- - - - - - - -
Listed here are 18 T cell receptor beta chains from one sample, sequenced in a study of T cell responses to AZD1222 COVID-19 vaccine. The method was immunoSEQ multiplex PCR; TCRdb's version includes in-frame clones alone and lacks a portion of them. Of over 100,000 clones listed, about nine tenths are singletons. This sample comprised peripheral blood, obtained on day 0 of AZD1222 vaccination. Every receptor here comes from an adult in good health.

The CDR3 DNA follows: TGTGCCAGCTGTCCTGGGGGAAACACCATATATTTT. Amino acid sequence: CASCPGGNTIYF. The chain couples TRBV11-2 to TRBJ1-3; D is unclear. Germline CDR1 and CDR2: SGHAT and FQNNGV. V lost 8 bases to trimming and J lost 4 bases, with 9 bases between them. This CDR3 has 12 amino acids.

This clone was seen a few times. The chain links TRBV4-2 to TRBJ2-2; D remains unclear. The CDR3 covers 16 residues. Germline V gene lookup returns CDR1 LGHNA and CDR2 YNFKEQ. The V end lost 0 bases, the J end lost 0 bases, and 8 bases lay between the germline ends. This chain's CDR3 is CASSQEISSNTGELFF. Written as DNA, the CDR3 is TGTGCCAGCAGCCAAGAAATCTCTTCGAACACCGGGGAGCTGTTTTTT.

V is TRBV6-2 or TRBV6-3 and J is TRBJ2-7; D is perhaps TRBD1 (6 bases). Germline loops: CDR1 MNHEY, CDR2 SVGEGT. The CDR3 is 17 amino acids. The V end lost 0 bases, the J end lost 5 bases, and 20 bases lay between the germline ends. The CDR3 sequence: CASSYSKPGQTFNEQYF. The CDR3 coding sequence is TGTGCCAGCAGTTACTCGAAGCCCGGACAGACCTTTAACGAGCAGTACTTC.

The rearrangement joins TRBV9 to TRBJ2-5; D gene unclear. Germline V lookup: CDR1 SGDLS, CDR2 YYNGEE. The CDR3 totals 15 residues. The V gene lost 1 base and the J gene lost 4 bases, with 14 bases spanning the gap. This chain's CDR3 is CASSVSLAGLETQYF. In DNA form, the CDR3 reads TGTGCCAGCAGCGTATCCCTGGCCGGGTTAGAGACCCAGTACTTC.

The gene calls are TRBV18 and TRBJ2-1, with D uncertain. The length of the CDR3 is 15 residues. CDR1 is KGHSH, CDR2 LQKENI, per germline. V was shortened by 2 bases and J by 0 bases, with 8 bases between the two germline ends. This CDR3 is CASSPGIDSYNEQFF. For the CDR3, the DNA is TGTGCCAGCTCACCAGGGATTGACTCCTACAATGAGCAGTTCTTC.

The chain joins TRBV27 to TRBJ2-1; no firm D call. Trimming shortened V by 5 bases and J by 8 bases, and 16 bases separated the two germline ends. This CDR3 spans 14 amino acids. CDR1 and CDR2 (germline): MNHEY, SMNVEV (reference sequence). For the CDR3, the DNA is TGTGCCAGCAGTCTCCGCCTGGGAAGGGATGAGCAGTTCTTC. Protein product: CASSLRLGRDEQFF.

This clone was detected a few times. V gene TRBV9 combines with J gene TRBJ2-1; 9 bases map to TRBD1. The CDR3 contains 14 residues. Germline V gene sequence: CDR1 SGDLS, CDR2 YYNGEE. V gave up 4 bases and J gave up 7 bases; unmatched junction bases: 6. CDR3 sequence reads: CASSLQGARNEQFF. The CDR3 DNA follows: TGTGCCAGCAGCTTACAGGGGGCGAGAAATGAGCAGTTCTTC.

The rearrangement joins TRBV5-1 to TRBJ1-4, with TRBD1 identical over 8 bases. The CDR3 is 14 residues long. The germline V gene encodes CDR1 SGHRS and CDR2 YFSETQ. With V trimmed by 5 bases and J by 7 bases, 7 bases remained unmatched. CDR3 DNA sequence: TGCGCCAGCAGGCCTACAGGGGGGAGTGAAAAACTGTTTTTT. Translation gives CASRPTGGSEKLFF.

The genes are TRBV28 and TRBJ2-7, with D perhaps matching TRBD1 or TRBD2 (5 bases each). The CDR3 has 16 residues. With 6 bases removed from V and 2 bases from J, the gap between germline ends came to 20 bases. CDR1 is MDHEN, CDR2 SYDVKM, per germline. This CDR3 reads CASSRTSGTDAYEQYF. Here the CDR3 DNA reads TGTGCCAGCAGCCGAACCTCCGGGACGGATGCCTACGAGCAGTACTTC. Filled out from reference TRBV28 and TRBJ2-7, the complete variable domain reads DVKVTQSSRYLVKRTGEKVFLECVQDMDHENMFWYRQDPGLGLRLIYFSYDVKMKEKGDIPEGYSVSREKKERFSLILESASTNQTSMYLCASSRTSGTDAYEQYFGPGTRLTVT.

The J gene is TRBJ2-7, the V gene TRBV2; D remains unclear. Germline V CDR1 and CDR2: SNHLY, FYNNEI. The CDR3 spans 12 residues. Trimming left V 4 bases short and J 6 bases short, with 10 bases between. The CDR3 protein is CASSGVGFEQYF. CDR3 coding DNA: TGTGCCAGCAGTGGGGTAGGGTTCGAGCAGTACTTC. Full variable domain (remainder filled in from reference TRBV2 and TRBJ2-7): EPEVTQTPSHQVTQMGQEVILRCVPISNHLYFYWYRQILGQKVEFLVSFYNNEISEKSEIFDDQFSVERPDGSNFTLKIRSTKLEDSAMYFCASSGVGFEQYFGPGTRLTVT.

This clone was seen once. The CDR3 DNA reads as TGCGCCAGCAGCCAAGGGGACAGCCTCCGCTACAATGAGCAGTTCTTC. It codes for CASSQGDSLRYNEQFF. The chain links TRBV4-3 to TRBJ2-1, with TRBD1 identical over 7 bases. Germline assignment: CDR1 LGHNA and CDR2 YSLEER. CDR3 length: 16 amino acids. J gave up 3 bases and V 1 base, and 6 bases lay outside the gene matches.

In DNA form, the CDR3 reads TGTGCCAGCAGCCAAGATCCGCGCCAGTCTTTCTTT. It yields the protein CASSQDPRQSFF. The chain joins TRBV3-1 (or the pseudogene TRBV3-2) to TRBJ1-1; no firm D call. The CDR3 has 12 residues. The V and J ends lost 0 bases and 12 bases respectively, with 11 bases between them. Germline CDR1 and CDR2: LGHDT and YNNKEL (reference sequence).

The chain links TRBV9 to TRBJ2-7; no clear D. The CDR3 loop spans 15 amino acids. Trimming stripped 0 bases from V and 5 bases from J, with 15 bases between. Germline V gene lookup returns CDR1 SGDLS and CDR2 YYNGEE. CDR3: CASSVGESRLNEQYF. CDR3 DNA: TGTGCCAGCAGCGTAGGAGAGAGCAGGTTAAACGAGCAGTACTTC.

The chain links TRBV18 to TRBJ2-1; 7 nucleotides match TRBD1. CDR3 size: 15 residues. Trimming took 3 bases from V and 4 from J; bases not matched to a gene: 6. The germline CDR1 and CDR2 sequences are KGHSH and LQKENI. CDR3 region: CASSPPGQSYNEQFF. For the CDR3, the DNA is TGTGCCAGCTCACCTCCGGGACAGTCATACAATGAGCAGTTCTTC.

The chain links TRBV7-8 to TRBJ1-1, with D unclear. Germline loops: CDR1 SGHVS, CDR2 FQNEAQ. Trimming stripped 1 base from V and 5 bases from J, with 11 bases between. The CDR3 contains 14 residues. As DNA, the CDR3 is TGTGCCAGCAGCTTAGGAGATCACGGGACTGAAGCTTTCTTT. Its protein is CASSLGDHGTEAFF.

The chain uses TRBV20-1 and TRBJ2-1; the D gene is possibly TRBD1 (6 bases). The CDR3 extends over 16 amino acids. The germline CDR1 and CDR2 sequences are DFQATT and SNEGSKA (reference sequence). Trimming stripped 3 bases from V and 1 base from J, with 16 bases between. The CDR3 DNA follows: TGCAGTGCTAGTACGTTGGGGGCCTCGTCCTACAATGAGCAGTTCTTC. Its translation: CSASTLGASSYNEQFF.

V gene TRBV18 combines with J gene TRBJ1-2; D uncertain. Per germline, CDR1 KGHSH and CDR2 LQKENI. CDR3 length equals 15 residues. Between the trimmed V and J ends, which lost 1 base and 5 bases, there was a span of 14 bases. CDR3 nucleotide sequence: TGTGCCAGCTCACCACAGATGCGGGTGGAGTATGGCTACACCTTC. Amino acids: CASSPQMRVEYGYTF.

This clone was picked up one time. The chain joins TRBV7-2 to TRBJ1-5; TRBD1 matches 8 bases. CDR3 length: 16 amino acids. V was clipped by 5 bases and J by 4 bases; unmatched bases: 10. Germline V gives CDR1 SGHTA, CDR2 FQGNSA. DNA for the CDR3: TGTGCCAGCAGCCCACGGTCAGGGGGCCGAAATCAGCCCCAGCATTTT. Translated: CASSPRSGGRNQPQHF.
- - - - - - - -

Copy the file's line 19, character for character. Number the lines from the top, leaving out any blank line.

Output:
This clone was picked up one time. The chain joins TRBV7-2 to TRBJ1-5; TRBD1 matches 8 bases. CDR3 length: 16 amino acids. V was clipped by 5 bases and J by 4 bases; unmatched bases: 10. Germline V gives CDR1 SGHTA, CDR2 FQGNSA. DNA for the CDR3: TGTGCCAGCAGCCCACGGTCAGGGGGCCGAAATCAGCCCCAGCATTTT. Translated: CASSPRSGGRNQPQHF.